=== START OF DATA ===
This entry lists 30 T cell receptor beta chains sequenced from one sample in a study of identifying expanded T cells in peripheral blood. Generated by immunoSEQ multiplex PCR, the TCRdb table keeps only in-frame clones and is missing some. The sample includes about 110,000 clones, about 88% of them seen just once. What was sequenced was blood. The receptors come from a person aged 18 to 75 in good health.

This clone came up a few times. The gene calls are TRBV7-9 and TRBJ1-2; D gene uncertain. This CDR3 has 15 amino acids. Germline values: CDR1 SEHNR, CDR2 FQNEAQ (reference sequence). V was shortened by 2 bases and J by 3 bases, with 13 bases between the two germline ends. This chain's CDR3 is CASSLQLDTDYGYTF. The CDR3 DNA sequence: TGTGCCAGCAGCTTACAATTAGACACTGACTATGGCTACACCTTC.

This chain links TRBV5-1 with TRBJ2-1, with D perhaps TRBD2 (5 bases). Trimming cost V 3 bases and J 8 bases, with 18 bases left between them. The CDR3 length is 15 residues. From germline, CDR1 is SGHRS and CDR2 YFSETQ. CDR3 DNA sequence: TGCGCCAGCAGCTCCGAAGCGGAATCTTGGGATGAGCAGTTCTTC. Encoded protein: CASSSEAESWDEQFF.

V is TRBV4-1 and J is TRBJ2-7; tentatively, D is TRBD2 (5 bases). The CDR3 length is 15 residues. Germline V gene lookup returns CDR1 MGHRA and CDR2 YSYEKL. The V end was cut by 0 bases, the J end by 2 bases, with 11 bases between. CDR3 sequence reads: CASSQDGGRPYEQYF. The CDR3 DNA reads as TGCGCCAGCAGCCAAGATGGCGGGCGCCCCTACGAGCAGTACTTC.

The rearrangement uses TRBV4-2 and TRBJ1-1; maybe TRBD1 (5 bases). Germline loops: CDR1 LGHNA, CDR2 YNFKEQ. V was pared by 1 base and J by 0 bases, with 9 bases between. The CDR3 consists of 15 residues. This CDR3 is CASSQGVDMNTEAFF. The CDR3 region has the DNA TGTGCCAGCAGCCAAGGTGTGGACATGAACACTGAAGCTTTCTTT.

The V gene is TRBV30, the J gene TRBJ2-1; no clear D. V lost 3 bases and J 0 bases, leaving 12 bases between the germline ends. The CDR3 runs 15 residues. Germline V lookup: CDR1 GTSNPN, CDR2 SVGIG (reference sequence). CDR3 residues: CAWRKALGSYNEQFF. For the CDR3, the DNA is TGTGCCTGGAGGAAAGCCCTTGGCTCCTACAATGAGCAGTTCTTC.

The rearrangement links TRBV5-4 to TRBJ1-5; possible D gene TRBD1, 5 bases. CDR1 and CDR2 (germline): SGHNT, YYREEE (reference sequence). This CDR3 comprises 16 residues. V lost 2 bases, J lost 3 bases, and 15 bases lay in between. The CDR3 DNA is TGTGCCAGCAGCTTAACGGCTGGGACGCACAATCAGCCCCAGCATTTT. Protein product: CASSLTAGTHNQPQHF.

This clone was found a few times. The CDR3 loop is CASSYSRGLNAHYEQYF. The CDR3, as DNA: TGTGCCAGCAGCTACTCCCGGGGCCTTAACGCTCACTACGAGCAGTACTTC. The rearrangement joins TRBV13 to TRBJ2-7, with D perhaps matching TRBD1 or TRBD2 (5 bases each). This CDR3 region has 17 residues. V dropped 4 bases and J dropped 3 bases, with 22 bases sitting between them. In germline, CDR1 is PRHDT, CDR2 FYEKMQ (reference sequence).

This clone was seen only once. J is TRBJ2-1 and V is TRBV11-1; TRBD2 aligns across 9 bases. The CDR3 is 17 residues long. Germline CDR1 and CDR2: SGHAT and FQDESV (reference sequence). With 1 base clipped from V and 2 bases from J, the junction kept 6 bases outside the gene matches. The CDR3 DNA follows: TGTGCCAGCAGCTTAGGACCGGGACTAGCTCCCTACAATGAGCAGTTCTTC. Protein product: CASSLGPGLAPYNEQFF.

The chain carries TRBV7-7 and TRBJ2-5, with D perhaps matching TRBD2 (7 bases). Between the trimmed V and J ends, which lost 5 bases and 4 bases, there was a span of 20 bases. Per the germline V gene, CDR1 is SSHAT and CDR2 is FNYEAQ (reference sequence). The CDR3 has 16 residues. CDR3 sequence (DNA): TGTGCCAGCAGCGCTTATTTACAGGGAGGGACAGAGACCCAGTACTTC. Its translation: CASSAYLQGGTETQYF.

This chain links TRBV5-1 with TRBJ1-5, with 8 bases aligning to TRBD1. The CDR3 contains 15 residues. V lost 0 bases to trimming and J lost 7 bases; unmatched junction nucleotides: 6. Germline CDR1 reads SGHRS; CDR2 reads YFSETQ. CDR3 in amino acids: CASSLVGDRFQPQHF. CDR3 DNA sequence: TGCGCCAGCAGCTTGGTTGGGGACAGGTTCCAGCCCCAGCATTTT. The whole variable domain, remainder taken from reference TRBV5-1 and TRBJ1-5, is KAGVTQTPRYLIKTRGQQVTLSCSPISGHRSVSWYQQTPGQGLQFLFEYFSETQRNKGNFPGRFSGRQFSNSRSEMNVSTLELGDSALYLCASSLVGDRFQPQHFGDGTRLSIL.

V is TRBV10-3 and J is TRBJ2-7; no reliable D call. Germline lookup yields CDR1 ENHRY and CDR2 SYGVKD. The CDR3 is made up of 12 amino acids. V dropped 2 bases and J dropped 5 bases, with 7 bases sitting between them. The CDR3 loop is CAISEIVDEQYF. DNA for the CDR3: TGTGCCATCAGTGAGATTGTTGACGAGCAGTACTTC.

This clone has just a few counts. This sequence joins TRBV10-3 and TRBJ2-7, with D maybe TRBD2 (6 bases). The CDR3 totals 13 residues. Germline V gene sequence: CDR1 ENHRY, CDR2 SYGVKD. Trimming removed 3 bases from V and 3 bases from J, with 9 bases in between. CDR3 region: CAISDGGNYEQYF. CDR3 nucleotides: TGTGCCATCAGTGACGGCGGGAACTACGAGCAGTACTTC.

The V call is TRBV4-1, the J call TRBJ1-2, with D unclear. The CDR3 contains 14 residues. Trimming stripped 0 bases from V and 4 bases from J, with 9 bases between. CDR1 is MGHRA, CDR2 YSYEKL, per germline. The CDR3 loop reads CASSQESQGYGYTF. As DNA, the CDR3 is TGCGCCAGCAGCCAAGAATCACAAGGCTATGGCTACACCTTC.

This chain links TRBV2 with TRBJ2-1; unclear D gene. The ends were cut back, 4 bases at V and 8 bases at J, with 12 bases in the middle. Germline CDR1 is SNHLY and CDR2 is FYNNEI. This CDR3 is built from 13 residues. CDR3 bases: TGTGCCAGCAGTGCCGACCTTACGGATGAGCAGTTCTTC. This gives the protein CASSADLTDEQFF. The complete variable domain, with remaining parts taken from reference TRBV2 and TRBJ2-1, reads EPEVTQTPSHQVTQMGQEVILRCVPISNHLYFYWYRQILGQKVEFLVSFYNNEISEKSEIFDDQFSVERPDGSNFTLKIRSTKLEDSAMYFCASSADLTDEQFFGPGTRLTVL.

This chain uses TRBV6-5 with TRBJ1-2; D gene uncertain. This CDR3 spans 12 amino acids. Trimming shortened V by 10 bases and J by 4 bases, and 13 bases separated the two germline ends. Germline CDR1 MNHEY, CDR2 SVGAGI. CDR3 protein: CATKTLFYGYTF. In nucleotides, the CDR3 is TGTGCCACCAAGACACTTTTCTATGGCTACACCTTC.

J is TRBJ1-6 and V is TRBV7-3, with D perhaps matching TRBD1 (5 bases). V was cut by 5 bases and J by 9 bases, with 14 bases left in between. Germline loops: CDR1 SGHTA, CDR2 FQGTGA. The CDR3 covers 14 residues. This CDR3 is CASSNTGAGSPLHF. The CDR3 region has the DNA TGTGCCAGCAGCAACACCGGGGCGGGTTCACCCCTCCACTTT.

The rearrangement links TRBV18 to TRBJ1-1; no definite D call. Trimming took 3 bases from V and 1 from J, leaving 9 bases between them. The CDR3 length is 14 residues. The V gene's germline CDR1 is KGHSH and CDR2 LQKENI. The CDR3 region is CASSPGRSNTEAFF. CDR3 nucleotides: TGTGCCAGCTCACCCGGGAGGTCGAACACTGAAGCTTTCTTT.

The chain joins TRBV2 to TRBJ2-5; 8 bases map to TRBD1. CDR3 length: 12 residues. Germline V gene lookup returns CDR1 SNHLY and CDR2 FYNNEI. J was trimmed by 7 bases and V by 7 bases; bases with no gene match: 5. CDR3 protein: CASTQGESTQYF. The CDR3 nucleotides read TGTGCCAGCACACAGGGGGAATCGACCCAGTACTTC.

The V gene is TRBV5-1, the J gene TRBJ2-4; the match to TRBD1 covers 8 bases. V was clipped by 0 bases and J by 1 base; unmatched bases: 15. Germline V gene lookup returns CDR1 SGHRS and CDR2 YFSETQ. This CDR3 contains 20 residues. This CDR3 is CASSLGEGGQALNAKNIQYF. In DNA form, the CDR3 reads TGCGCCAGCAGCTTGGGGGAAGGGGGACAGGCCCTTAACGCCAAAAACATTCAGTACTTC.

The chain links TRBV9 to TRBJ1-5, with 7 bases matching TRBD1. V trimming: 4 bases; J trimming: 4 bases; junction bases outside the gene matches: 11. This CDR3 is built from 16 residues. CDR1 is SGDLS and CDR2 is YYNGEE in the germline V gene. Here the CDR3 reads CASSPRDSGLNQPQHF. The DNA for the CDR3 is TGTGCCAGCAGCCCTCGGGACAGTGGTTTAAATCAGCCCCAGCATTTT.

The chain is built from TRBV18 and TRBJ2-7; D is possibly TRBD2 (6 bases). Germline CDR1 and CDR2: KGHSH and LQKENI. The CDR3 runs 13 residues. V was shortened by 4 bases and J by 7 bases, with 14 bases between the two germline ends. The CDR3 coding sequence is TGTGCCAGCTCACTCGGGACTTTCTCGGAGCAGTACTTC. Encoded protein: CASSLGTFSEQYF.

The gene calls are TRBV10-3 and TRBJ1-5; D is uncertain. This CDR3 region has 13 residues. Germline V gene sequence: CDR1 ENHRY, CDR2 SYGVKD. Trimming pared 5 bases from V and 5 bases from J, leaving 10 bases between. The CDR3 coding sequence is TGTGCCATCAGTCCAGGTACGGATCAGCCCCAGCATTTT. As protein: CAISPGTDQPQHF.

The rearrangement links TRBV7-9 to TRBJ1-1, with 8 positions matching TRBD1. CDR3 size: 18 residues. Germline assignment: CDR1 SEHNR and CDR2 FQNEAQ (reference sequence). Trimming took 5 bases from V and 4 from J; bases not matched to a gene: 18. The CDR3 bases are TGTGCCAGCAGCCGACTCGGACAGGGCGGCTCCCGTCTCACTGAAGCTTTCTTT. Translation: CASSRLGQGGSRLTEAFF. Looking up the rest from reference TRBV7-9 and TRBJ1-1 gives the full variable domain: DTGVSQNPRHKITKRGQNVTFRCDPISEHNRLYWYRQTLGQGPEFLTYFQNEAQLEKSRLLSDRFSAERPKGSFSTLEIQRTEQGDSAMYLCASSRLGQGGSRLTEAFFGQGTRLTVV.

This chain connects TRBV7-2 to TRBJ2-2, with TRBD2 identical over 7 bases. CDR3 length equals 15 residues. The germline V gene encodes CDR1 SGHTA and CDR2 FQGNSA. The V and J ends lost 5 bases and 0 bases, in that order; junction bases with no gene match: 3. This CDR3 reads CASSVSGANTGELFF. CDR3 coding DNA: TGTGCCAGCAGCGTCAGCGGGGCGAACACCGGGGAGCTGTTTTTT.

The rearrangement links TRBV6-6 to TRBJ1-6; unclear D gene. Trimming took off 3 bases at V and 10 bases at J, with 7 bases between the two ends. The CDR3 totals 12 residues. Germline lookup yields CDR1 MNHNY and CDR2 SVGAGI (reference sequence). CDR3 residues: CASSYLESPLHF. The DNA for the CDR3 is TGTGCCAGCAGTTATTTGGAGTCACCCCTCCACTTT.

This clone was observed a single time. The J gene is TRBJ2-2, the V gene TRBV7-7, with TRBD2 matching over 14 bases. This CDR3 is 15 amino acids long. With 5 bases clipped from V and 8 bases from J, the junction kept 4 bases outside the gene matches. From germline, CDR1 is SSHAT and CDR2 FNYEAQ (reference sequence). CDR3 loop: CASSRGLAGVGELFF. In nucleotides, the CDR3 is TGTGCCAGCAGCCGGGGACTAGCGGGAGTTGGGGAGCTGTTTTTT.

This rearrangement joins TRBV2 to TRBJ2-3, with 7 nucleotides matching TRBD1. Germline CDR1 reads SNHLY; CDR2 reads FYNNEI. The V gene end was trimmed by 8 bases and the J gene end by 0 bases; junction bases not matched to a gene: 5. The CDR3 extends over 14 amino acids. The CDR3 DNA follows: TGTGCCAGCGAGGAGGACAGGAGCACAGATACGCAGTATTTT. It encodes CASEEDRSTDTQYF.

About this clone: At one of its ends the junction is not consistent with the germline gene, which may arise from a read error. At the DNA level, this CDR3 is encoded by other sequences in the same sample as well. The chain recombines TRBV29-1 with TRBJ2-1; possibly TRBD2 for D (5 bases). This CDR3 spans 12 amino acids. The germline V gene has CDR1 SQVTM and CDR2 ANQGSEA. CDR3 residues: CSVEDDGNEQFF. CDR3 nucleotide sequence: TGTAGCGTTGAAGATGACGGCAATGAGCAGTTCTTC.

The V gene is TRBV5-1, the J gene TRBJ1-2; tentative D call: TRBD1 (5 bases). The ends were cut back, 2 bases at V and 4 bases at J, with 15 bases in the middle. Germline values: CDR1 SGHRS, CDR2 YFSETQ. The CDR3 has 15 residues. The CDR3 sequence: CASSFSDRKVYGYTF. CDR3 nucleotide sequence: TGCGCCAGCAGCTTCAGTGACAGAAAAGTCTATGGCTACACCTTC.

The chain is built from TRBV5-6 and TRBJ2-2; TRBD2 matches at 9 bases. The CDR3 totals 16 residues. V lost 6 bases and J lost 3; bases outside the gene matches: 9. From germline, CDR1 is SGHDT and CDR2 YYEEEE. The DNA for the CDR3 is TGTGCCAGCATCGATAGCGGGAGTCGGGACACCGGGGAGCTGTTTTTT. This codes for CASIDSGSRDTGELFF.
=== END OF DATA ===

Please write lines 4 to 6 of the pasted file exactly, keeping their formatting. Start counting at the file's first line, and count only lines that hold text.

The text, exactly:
V is TRBV4-1 and J is TRBJ2-7; tentatively, D is TRBD2 (5 bases). The CDR3 length is 15 residues. Germline V gene lookup returns CDR1 MGHRA and CDR2 YSYEKL. The V end was cut by 0 bases, the J end by 2 bases, with 11 bases between. CDR3 sequence reads: CASSQDGGRPYEQYF. The CDR3 DNA reads as TGCGCCAGCAGCCAAGATGGCGGGCGCCCCTACGAGCAGTACTTC.

The rearrangement uses TRBV4-2 and TRBJ1-1; maybe TRBD1 (5 bases). Germline loops: CDR1 LGHNA, CDR2 YNFKEQ. V was pared by 1 base and J by 0 bases, with 9 bases between. The CDR3 consists of 15 residues. This CDR3 is CASSQGVDMNTEAFF. The CDR3 region has the DNA TGTGCCAGCAGCCAAGGTGTGGACATGAACACTGAAGCTTTCTTT.

The V gene is TRBV30, the J gene TRBJ2-1; no clear D. V lost 3 bases and J 0 bases, leaving 12 bases between the germline ends. The CDR3 runs 15 residues. Germline V lookup: CDR1 GTSNPN, CDR2 SVGIG (reference sequence). CDR3 residues: CAWRKALGSYNEQFF. For the CDR3, the DNA is TGTGCCTGGAGGAAAGCCCTTGGCTCCTACAATGAGCAGTTCTTC.